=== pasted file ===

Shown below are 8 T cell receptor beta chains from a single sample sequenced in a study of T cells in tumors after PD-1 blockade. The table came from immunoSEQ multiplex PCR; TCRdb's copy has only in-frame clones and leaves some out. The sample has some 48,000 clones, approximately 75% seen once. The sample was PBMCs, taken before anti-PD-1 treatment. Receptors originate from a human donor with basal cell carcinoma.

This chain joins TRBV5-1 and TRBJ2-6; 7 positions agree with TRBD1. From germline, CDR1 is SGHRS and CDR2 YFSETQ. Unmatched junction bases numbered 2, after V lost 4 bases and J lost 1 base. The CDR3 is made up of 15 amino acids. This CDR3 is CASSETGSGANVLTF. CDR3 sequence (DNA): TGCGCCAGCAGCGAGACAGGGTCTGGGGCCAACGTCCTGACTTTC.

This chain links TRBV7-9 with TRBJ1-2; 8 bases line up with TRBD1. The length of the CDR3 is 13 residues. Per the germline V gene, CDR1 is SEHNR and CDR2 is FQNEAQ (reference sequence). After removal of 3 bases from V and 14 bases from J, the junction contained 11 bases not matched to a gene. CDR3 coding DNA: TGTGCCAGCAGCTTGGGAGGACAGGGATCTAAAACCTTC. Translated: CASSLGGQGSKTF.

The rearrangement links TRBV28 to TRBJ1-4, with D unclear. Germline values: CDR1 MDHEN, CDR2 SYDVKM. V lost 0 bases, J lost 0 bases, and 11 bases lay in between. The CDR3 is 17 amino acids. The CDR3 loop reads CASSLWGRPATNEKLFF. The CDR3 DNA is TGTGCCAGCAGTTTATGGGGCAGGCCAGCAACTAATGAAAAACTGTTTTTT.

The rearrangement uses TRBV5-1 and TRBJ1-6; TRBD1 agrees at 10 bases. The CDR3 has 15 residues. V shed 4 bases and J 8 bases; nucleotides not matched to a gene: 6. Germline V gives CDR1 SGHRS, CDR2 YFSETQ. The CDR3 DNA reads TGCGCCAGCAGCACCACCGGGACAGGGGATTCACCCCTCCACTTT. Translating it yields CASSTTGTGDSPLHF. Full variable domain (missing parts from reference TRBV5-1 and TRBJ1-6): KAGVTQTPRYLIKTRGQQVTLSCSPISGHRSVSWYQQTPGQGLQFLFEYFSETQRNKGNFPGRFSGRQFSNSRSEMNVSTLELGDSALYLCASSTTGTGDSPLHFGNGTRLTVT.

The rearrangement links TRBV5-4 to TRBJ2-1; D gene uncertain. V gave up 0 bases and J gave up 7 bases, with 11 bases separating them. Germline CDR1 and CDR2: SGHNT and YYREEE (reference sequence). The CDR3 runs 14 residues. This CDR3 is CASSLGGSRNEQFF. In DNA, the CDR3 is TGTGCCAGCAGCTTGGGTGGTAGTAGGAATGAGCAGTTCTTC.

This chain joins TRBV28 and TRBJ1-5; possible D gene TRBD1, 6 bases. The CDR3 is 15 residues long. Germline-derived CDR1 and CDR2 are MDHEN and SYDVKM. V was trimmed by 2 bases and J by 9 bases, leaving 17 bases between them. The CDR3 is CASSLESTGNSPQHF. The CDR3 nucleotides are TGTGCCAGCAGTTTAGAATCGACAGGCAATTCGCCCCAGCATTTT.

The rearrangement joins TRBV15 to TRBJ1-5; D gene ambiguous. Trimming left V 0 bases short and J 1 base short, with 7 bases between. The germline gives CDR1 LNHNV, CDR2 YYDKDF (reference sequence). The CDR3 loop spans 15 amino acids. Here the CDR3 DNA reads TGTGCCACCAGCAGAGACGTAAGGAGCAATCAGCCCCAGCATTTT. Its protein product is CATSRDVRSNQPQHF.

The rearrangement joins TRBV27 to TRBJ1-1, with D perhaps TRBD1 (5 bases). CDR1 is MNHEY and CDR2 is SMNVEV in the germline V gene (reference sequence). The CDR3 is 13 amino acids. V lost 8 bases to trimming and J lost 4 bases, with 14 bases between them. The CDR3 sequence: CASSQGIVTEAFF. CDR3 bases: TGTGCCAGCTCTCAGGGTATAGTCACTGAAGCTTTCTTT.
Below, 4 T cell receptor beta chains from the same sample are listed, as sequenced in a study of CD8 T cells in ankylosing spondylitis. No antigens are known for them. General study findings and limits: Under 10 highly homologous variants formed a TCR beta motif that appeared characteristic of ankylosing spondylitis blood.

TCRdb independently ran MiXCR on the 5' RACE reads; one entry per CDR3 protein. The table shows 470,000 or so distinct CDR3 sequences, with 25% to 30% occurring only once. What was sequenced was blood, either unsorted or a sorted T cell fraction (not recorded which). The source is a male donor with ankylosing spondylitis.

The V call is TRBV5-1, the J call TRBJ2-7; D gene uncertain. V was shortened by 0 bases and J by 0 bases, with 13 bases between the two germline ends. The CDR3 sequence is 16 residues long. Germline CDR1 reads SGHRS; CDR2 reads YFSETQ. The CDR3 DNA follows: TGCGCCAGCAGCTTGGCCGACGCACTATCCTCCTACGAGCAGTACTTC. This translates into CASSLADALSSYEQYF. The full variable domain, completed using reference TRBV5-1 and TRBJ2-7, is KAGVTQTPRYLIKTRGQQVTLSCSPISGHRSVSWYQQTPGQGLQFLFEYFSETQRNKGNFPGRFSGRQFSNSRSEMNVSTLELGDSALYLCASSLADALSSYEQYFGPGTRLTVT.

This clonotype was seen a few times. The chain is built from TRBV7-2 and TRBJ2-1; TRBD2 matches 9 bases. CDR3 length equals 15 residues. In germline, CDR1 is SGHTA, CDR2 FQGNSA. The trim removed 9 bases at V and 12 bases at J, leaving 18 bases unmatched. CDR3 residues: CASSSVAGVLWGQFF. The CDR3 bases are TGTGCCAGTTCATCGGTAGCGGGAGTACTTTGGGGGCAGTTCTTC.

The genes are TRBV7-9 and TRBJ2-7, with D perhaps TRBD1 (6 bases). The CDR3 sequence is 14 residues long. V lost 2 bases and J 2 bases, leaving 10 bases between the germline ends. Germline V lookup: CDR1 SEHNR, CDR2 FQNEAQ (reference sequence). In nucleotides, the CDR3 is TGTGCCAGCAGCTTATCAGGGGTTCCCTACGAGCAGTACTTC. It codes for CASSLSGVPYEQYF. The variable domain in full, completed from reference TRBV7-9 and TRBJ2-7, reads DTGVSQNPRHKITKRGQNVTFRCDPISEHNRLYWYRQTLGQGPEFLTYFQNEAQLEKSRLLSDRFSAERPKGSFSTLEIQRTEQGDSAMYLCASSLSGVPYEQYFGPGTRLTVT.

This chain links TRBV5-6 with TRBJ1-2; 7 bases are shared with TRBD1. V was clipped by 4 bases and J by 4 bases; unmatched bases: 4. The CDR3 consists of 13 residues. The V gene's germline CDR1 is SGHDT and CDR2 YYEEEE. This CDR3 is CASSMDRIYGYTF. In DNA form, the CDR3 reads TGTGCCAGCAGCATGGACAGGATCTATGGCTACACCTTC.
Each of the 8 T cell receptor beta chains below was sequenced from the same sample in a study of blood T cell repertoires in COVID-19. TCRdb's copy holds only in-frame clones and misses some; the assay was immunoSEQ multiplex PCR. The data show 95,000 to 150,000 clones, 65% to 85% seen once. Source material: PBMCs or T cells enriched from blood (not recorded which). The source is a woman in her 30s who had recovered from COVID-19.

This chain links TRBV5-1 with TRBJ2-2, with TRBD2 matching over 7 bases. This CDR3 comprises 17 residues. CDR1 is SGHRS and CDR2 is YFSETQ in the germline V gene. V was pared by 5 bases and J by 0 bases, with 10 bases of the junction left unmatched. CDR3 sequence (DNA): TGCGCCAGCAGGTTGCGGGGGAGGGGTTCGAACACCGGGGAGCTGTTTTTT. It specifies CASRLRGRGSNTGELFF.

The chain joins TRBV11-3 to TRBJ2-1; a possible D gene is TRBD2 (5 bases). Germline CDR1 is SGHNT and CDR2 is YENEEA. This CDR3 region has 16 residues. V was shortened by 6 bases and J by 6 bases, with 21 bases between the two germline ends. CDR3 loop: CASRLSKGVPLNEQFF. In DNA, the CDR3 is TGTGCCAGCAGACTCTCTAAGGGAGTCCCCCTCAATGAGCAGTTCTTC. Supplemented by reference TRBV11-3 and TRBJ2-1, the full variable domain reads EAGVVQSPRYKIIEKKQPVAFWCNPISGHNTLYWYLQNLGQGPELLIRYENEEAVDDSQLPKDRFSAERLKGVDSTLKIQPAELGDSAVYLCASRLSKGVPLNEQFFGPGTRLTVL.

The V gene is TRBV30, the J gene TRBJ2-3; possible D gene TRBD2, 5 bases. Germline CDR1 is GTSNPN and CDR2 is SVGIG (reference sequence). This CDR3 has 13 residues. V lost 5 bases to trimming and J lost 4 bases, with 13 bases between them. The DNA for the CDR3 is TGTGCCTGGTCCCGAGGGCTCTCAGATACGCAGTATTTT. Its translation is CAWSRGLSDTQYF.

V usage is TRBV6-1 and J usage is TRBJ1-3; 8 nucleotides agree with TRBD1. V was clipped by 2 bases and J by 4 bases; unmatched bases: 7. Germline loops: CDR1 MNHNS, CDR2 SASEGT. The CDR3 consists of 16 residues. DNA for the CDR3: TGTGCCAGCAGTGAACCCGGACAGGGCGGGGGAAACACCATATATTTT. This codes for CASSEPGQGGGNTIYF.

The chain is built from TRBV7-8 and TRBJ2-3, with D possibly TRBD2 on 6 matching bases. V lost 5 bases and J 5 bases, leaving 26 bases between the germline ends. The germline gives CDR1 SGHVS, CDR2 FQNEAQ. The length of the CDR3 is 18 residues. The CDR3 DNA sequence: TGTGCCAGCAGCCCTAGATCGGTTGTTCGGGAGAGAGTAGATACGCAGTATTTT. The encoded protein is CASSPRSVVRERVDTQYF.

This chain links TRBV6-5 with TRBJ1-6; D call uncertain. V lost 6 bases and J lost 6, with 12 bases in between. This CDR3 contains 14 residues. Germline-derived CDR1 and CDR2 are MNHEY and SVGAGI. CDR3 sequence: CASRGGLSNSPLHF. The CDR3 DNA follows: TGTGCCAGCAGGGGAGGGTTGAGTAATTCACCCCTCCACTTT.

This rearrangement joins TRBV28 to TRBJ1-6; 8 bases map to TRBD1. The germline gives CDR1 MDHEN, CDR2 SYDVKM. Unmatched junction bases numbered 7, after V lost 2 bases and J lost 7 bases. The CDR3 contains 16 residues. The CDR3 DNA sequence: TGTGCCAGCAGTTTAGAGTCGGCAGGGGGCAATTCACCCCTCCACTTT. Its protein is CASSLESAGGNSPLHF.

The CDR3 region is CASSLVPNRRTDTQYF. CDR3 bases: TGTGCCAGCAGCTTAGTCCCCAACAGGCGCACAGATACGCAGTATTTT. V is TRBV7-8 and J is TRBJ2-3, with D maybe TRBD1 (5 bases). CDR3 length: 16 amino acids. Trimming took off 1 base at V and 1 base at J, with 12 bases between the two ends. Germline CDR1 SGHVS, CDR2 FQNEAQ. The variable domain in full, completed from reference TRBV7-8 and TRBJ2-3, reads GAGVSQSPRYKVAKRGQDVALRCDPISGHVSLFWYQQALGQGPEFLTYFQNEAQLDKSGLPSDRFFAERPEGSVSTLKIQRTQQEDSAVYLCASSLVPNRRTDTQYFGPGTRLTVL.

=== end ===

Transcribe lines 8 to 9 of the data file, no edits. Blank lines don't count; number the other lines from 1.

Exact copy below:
The rearrangement joins TRBV15 to TRBJ1-5; D gene ambiguous. Trimming left V 0 bases short and J 1 base short, with 7 bases between. The germline gives CDR1 LNHNV, CDR2 YYDKDF (reference sequence). The CDR3 loop spans 15 amino acids. Here the CDR3 DNA reads TGTGCCACCAGCAGAGACGTAAGGAGCAATCAGCCCCAGCATTTT. Its protein product is CATSRDVRSNQPQHF.

The rearrangement joins TRBV27 to TRBJ1-1, with D perhaps TRBD1 (5 bases). CDR1 is MNHEY and CDR2 is SMNVEV in the germline V gene (reference sequence). The CDR3 is 13 amino acids. V lost 8 bases to trimming and J lost 4 bases, with 14 bases between them. The CDR3 sequence: CASSQGIVTEAFF. CDR3 bases: TGTGCCAGCTCTCAGGGTATAGTCACTGAAGCTTTCTTT.